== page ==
Vendors probe industry experts for privacy pointers

Canadians could have an impact on future privacy technology from IBM and Tivoli.

The Armonk, N.Y.-based Big Blue is forming a Privacy Council and Privacy Institute that will gather chief privacy officers and security executives from a variety of industries to work with IBM to help mold future privacy management software from Tivoli. The Institute, comprised of public and private sector privacy experts, will focus on developing privacy and data protection technologies for e-business, pervasive and mobile computing and intrusion detection.

Telus vice-president and privacy officer Drew McArthur is serving on the Council, while Ann Cavoukian, Ontario’s Information and Privacy Commissioner, is part of the Institute.

Doug MacPherson, security sales specialist for Tivoli Canada, says Council members will have a 12- to 20-day commitment to discuss their concerns and problems.

“They’re going to identify issues they want to look at and if not come to resolutions and agreement, at least make sure that all the issues are on the table,” says MacPherson. “They’ll be talking to both experts within Tivoli and IBM because a lot of the issues they bring up will probably extend beyond just product.”

McArthur says has two goals he hopes to achieve. One is to share information with other members about the challenges in dealing with the consumer environment and privacy and dealing on the Web. The other is to investigate the technology IBM is developing and determine if it will meet some of the requirements of the Personal Information Protection and Electronic Documents Act, Canada’s electronic privacy law.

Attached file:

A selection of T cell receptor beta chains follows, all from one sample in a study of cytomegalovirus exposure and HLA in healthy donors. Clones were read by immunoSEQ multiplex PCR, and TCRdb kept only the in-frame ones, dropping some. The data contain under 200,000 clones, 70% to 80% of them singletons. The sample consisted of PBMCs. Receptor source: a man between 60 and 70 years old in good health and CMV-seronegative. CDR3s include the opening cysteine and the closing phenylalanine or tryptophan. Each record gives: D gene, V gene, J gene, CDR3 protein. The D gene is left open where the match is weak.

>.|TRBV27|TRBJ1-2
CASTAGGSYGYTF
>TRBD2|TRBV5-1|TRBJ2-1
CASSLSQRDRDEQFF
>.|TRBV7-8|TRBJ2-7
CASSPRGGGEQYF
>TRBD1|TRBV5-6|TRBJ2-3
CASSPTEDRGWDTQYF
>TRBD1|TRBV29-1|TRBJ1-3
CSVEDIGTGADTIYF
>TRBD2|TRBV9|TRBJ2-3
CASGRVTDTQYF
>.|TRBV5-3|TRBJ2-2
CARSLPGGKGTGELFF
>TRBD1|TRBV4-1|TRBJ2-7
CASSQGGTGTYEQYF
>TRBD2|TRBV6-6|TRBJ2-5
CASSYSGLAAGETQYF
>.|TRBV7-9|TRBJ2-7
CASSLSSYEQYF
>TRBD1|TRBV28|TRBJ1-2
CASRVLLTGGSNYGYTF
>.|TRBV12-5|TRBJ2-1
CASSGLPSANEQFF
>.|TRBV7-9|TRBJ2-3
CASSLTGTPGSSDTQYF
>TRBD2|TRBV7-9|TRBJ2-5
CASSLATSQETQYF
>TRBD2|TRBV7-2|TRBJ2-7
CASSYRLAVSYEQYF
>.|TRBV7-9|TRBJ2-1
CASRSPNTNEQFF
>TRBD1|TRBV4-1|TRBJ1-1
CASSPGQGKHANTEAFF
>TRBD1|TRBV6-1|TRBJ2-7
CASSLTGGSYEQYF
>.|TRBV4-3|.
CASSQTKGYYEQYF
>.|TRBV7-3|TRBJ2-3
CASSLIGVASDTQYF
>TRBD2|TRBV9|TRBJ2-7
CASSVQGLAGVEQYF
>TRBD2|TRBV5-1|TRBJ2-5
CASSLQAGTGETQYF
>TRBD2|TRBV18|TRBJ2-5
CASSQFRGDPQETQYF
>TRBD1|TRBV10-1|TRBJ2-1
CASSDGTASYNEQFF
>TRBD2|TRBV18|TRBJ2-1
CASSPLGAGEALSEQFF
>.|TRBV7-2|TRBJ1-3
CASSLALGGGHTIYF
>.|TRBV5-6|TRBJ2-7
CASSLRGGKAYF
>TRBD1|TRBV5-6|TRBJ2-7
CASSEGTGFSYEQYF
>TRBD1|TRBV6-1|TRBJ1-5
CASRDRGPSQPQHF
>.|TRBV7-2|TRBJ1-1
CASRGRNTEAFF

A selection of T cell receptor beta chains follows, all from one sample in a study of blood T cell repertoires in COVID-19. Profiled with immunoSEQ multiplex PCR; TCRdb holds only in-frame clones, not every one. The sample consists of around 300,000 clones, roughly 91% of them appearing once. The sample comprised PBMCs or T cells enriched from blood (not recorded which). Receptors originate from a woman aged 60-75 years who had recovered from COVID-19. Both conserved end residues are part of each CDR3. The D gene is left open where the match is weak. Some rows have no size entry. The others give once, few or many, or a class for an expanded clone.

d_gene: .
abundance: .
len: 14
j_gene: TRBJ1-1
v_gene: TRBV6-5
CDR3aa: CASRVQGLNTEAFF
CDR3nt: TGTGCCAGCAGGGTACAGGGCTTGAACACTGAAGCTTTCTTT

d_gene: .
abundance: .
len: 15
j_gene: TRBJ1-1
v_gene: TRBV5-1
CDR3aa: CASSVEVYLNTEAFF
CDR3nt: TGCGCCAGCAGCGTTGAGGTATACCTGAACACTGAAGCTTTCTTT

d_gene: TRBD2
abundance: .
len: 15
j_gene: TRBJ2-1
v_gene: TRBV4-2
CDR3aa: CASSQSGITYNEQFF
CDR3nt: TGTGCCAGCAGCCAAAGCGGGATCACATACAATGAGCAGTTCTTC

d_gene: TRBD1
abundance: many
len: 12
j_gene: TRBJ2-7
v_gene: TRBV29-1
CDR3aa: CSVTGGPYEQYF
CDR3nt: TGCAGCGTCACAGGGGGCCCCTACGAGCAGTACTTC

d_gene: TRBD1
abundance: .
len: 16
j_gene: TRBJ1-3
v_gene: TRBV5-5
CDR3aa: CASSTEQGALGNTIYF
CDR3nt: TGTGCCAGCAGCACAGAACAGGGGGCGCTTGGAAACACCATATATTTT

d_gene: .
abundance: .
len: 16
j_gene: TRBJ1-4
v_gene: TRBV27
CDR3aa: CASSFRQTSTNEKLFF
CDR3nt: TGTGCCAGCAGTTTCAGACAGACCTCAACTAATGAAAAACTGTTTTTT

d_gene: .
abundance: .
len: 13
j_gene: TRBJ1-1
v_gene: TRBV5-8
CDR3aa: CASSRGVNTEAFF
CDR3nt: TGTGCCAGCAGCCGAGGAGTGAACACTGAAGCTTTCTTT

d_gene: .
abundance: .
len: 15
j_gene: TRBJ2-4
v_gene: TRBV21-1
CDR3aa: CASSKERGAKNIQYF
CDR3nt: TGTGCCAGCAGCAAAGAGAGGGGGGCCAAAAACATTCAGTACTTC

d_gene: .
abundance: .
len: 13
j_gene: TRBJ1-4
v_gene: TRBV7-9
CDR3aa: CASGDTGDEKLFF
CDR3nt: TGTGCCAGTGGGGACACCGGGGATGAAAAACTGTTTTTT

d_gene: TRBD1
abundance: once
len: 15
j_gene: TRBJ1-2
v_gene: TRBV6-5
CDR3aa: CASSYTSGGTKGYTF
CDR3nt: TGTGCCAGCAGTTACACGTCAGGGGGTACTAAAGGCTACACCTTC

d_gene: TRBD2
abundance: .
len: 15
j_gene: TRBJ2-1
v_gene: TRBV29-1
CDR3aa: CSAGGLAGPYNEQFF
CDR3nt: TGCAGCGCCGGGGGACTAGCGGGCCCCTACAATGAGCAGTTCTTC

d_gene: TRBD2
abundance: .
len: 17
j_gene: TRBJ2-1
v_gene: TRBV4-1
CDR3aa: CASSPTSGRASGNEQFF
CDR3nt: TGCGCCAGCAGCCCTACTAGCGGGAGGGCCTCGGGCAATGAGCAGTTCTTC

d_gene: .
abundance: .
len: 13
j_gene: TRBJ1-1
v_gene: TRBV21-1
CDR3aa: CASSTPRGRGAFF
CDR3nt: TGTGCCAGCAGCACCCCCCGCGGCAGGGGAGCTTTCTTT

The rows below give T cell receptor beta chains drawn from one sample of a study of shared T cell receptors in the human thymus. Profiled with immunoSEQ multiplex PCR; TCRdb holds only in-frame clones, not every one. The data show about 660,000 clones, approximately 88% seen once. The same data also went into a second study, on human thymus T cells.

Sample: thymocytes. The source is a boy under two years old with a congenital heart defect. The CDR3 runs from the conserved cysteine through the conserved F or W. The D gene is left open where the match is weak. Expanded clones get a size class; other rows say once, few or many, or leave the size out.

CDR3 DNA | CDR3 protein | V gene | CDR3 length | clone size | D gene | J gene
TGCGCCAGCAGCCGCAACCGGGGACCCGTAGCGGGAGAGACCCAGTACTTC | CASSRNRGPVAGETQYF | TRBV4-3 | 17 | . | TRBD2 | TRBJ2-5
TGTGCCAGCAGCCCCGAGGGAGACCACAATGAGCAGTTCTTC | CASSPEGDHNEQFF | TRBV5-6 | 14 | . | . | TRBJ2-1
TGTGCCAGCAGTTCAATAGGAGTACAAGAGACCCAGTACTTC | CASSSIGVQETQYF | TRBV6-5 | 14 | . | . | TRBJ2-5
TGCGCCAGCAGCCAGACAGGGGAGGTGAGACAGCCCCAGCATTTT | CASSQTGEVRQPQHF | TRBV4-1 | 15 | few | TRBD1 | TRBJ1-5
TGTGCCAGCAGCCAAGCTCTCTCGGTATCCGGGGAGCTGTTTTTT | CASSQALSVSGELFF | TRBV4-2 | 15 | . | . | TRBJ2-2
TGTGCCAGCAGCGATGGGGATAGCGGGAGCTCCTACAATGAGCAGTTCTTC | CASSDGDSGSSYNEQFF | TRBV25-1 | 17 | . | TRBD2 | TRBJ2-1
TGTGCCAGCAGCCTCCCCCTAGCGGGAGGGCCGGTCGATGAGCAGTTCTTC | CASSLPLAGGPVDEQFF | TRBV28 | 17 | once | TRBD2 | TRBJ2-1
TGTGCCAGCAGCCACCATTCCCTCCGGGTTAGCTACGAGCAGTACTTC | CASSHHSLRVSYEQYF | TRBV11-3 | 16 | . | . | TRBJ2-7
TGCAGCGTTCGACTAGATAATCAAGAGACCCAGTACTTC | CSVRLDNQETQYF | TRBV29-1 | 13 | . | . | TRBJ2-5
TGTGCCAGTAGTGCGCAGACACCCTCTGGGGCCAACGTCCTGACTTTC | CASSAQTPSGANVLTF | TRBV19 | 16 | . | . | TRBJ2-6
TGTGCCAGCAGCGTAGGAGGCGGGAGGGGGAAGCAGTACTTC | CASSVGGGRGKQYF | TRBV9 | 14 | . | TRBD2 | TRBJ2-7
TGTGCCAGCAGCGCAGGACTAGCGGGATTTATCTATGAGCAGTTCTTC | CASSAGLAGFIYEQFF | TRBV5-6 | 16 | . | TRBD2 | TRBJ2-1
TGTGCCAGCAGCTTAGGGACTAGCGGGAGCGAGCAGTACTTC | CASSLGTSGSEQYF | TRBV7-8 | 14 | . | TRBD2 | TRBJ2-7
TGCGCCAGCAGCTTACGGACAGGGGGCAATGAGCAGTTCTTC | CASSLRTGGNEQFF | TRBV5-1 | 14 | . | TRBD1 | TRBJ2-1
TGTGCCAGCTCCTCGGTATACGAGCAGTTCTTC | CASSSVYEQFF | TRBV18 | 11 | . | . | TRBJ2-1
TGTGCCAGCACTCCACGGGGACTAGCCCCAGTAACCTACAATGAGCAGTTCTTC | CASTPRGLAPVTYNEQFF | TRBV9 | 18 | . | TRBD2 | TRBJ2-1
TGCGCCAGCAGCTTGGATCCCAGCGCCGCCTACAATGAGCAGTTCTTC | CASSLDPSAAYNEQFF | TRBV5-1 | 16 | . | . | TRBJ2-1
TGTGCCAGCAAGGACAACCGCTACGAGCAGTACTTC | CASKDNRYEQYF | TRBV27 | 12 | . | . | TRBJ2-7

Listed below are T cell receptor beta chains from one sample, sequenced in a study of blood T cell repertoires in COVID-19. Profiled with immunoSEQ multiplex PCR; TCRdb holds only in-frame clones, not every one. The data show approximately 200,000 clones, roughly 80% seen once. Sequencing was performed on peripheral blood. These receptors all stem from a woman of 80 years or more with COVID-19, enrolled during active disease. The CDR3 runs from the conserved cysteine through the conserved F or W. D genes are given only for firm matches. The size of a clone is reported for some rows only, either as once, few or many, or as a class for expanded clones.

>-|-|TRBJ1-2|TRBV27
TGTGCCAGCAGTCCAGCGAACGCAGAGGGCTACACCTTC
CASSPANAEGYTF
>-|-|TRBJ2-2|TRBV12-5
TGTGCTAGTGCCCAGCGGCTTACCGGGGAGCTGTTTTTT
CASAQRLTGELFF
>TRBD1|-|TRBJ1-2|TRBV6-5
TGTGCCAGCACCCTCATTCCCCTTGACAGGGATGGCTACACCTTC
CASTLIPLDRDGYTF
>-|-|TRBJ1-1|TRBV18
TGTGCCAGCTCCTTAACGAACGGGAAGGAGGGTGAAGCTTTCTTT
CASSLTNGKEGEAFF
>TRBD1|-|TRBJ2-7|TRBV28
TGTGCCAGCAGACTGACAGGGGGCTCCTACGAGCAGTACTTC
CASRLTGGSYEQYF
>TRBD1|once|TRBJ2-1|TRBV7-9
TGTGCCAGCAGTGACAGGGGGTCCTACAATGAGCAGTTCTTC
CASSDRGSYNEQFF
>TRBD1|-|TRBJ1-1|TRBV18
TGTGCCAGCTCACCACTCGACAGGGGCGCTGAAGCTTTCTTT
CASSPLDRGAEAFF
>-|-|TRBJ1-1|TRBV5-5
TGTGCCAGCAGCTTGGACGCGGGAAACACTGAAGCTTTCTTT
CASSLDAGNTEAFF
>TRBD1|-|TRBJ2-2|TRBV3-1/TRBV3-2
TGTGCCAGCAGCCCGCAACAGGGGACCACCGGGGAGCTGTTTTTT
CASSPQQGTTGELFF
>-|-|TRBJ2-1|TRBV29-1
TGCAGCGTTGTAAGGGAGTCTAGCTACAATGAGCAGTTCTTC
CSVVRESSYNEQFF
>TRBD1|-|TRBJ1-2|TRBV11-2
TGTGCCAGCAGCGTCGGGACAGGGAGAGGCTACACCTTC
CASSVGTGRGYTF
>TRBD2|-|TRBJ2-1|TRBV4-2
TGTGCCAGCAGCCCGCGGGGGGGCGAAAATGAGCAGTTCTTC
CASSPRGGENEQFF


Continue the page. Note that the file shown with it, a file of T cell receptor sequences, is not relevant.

While McArthur says he isn’t sure how soon he can expect to see any positive results from the Council, he says he is expecting to beta test software in the first quarter of 2002.

While the privacy Council is dominated by North American members, the Institute is international. Representatives come from Sweden to Italy to Australia to Japan. Debera Tomalty, chief privacy officer, IBM Canada, says this was necessary because needs vary by region.

How the success will be measured is difficult to say. Tomalty says the advisory board will tell IBM if it is coming up with useful insights or useful products, but adds measuring research is a tricky and don’t expect results tomorrow.

“You can’t always judge things by did they come up with something in three months. It doesn’t work that way,” Tomalty says. “Sometimes you spent a lot of money and you don’t get anything out of it, and sometime you spend a little bit and get a lot. That’s just the nature of a research adventure. I don’t imagine we’ll be trying to make too many qualitative judgements within the first year or so.

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